The New York Times, owner of the Boston Globe, and the Globe's largest worker's union suspended all night contract talks this morning, unable to reach agreement.
NY Times chairman Arthur "Pinch" Sulzberger stated last month that "the Globe's costs and revenues have to be brought more into alignment."
The Times Company has threatened to close the Globe unless the unions agree to $20 million in concessions. The Boston Newspaper Guild, the largest union, called this a "bullying tactic."
Strange. The Times is all for the unions in Detroit. In fact just this past weekend they ran an editorial in the business section suggesting the hedge funds which own Chrysler bonds stop whining and accept the government-backed deal, which would give the UAW 55% ownership in a new Chrysler Corporation -- at their expense. This, by the way, is a heretofore unheard of arrangement. In previous bankruptcies the bondholders would gain control, as they have first call on the assets of a company unable to pay the interest or principle on its debt. This time around, in a deal brokered by Obama's Treasury Department, the bondholders would simply cede ownership to the unions. (Granted, this picture is more complicated by the fact that the government has also put money into the Chrysler.)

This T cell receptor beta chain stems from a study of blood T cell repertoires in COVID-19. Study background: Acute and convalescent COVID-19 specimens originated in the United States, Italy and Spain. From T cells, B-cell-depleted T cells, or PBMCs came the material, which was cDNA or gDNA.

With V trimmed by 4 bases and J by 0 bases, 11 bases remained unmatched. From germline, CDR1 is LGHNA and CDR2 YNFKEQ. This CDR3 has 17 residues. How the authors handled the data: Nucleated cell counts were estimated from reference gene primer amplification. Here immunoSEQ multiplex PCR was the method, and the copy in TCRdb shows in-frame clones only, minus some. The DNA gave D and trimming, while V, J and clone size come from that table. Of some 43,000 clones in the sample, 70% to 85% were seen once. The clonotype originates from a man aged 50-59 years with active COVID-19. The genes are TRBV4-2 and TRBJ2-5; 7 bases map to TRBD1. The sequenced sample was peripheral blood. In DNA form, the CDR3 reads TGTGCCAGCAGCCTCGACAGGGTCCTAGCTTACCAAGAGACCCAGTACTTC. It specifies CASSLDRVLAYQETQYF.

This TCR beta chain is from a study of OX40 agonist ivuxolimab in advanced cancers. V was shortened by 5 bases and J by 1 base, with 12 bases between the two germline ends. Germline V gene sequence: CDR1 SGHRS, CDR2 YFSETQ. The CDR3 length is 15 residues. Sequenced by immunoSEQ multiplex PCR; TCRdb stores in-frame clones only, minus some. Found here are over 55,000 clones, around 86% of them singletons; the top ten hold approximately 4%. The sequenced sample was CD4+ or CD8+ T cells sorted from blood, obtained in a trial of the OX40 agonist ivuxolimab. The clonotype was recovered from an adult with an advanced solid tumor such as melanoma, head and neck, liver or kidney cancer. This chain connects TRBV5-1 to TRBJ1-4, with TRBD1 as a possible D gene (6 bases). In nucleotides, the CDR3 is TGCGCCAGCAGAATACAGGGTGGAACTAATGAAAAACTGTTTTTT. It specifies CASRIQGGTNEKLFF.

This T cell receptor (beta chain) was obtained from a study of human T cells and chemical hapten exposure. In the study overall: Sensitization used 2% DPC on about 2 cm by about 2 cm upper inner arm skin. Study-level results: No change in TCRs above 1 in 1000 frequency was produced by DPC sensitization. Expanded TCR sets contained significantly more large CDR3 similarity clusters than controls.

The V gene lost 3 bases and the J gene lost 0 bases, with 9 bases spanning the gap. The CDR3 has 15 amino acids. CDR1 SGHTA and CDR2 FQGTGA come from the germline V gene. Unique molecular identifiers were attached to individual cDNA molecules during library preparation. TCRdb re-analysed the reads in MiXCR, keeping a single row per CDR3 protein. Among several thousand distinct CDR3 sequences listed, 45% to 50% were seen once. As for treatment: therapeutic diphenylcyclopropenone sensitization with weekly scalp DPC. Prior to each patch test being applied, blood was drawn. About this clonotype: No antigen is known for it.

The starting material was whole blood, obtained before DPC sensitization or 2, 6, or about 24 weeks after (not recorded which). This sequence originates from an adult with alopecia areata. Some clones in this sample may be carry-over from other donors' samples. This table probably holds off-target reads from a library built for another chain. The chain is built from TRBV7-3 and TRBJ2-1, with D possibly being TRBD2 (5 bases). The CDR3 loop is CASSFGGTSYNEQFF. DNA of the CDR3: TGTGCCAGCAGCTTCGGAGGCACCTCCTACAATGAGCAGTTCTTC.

Obama, of course, won the election with the backing of the UAW and other major unions, to which he is beholden.
The New York Times, of course, is a charter member of the Obama Cheerleading Squad, and has backed him in virtually every one of his stances, including his unilateral support of the unions.
But when it comes to their own self interest, The Times sees the necessity of bringing "the Globe's costs and revenues into alignment." This of course is a euphemistic way of saying that the the Newspaper Guild is a bug to be squashed.
But wasn't that precisely the problem in Detroit? That the car companies were paying out too much in benefits given how little revenue the cars were bringing in?
There is something inherently, perfectly, deliciously gratifying about watching the NY Times battle its own unions.
Maybe the solution is for the NY Times to just hand over a 55% ownership stake to the Newspaper Guild.
It was good enough for the hedge funds. Why not the Times?